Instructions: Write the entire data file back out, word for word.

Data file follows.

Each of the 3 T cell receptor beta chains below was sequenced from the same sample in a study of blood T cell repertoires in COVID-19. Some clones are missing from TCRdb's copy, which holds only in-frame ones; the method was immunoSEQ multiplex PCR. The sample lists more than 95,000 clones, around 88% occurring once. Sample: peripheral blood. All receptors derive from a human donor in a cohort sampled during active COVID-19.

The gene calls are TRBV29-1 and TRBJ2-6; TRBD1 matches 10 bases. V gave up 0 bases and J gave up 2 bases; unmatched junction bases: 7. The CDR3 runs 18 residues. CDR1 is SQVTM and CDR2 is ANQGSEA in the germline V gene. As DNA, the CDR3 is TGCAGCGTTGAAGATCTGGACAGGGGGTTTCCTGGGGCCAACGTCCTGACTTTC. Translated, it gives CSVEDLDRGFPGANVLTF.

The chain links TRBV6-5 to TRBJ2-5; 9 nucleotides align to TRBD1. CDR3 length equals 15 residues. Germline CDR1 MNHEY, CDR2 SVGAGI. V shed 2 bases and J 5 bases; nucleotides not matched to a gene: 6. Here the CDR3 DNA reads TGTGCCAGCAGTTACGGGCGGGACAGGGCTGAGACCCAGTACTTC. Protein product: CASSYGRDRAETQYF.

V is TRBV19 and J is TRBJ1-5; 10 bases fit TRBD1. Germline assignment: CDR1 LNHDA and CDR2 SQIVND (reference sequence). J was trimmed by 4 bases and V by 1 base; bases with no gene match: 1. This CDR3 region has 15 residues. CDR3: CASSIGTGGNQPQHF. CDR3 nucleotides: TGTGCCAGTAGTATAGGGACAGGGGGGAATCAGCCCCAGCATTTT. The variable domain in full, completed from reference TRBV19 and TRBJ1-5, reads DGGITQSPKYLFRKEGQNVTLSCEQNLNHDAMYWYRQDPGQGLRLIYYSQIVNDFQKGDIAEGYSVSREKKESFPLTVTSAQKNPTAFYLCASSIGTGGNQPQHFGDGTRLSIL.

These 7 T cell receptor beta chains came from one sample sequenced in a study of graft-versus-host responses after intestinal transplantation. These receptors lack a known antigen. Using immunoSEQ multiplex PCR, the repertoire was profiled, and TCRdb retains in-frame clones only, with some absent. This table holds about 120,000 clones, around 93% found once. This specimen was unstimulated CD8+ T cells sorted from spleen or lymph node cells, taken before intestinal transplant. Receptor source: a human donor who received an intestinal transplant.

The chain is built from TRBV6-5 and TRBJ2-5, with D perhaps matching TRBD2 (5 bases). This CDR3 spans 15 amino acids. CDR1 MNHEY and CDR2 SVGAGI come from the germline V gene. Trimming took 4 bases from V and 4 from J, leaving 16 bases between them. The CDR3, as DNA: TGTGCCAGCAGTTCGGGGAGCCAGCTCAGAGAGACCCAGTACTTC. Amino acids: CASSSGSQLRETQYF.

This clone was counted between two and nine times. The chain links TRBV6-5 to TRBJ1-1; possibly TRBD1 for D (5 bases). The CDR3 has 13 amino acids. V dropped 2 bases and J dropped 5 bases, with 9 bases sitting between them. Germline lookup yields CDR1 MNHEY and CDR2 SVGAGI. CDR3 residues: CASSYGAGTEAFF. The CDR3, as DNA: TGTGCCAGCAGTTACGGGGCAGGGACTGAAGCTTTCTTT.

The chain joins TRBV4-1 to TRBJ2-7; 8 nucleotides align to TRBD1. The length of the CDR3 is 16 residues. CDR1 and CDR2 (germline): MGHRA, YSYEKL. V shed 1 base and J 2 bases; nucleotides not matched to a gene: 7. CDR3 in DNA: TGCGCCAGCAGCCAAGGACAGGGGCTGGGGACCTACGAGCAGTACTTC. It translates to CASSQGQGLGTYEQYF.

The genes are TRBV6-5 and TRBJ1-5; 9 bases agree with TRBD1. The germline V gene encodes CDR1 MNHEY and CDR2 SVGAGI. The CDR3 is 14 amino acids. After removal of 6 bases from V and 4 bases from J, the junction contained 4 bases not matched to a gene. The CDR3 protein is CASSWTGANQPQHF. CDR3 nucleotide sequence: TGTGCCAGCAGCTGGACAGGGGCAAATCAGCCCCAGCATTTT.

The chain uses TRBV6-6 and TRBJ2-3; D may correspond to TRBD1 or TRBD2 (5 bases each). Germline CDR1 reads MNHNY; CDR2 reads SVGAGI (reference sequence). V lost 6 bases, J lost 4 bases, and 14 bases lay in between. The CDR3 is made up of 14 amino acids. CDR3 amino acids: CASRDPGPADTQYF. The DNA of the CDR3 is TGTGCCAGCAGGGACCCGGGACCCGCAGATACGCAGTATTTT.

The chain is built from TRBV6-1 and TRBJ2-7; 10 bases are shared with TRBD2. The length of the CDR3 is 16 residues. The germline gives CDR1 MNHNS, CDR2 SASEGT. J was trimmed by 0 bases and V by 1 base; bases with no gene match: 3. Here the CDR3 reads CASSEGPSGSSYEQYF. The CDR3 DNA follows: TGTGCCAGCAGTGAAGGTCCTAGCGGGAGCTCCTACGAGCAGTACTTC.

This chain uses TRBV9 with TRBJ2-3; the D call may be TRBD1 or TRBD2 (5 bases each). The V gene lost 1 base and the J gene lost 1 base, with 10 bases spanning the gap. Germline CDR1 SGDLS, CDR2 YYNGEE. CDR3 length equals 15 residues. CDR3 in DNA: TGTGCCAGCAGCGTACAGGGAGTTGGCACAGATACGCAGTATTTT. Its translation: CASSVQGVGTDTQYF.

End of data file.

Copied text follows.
Each of the 3 T cell receptor beta chains below was sequenced from the same sample in a study of blood T cell repertoires in COVID-19. Some clones are missing from TCRdb's copy, which holds only in-frame ones; the method was immunoSEQ multiplex PCR. The sample lists more than 95,000 clones, around 88% occurring once. Sample: peripheral blood. All receptors derive from a human donor in a cohort sampled during active COVID-19.

The gene calls are TRBV29-1 and TRBJ2-6; TRBD1 matches 10 bases. V gave up 0 bases and J gave up 2 bases; unmatched junction bases: 7. The CDR3 runs 18 residues. CDR1 is SQVTM and CDR2 is ANQGSEA in the germline V gene. As DNA, the CDR3 is TGCAGCGTTGAAGATCTGGACAGGGGGTTTCCTGGGGCCAACGTCCTGACTTTC. Translated, it gives CSVEDLDRGFPGANVLTF.

The chain links TRBV6-5 to TRBJ2-5; 9 nucleotides align to TRBD1. CDR3 length equals 15 residues. Germline CDR1 MNHEY, CDR2 SVGAGI. V shed 2 bases and J 5 bases; nucleotides not matched to a gene: 6. Here the CDR3 DNA reads TGTGCCAGCAGTTACGGGCGGGACAGGGCTGAGACCCAGTACTTC. Protein product: CASSYGRDRAETQYF.

V is TRBV19 and J is TRBJ1-5; 10 bases fit TRBD1. Germline assignment: CDR1 LNHDA and CDR2 SQIVND (reference sequence). J was trimmed by 4 bases and V by 1 base; bases with no gene match: 1. This CDR3 region has 15 residues. CDR3: CASSIGTGGNQPQHF. CDR3 nucleotides: TGTGCCAGTAGTATAGGGACAGGGGGGAATCAGCCCCAGCATTTT. The variable domain in full, completed from reference TRBV19 and TRBJ1-5, reads DGGITQSPKYLFRKEGQNVTLSCEQNLNHDAMYWYRQDPGQGLRLIYYSQIVNDFQKGDIAEGYSVSREKKESFPLTVTSAQKNPTAFYLCASSIGTGGNQPQHFGDGTRLSIL.

These 7 T cell receptor beta chains came from one sample sequenced in a study of graft-versus-host responses after intestinal transplantation. These receptors lack a known antigen. Using immunoSEQ multiplex PCR, the repertoire was profiled, and TCRdb retains in-frame clones only, with some absent. This table holds about 120,000 clones, around 93% found once. This specimen was unstimulated CD8+ T cells sorted from spleen or lymph node cells, taken before intestinal transplant. Receptor source: a human donor who received an intestinal transplant.

The chain is built from TRBV6-5 and TRBJ2-5, with D perhaps matching TRBD2 (5 bases). This CDR3 spans 15 amino acids. CDR1 MNHEY and CDR2 SVGAGI come from the germline V gene. Trimming took 4 bases from V and 4 from J, leaving 16 bases between them. The CDR3, as DNA: TGTGCCAGCAGTTCGGGGAGCCAGCTCAGAGAGACCCAGTACTTC. Amino acids: CASSSGSQLRETQYF.

This clone was counted between two and nine times. The chain links TRBV6-5 to TRBJ1-1; possibly TRBD1 for D (5 bases). The CDR3 has 13 amino acids. V dropped 2 bases and J dropped 5 bases, with 9 bases sitting between them. Germline lookup yields CDR1 MNHEY and CDR2 SVGAGI. CDR3 residues: CASSYGAGTEAFF. The CDR3, as DNA: TGTGCCAGCAGTTACGGGGCAGGGACTGAAGCTTTCTTT.

The chain joins TRBV4-1 to TRBJ2-7; 8 nucleotides align to TRBD1. The length of the CDR3 is 16 residues. CDR1 and CDR2 (germline): MGHRA, YSYEKL. V shed 1 base and J 2 bases; nucleotides not matched to a gene: 7. CDR3 in DNA: TGCGCCAGCAGCCAAGGACAGGGGCTGGGGACCTACGAGCAGTACTTC. It translates to CASSQGQGLGTYEQYF.

The genes are TRBV6-5 and TRBJ1-5; 9 bases agree with TRBD1. The germline V gene encodes CDR1 MNHEY and CDR2 SVGAGI. The CDR3 is 14 amino acids. After removal of 6 bases from V and 4 bases from J, the junction contained 4 bases not matched to a gene. The CDR3 protein is CASSWTGANQPQHF. CDR3 nucleotide sequence: TGTGCCAGCAGCTGGACAGGGGCAAATCAGCCCCAGCATTTT.

The chain uses TRBV6-6 and TRBJ2-3; D may correspond to TRBD1 or TRBD2 (5 bases each). Germline CDR1 reads MNHNY; CDR2 reads SVGAGI (reference sequence). V lost 6 bases, J lost 4 bases, and 14 bases lay in between. The CDR3 is made up of 14 amino acids. CDR3 amino acids: CASRDPGPADTQYF. The DNA of the CDR3 is TGTGCCAGCAGGGACCCGGGACCCGCAGATACGCAGTATTTT.

The chain is built from TRBV6-1 and TRBJ2-7; 10 bases are shared with TRBD2. The length of the CDR3 is 16 residues. The germline gives CDR1 MNHNS, CDR2 SASEGT. J was trimmed by 0 bases and V by 1 base; bases with no gene match: 3. Here the CDR3 reads CASSEGPSGSSYEQYF. The CDR3 DNA follows: TGTGCCAGCAGTGAAGGTCCTAGCGGGAGCTCCTACGAGCAGTACTTC.

This chain uses TRBV9 with TRBJ2-3; the D call may be TRBD1 or TRBD2 (5 bases each). The V gene lost 1 base and the J gene lost 1 base, with 10 bases spanning the gap. Germline CDR1 SGDLS, CDR2 YYNGEE. CDR3 length equals 15 residues. CDR3 in DNA: TGTGCCAGCAGCGTACAGGGAGTTGGCACAGATACGCAGTATTTT. Its translation: CASSVQGVGTDTQYF.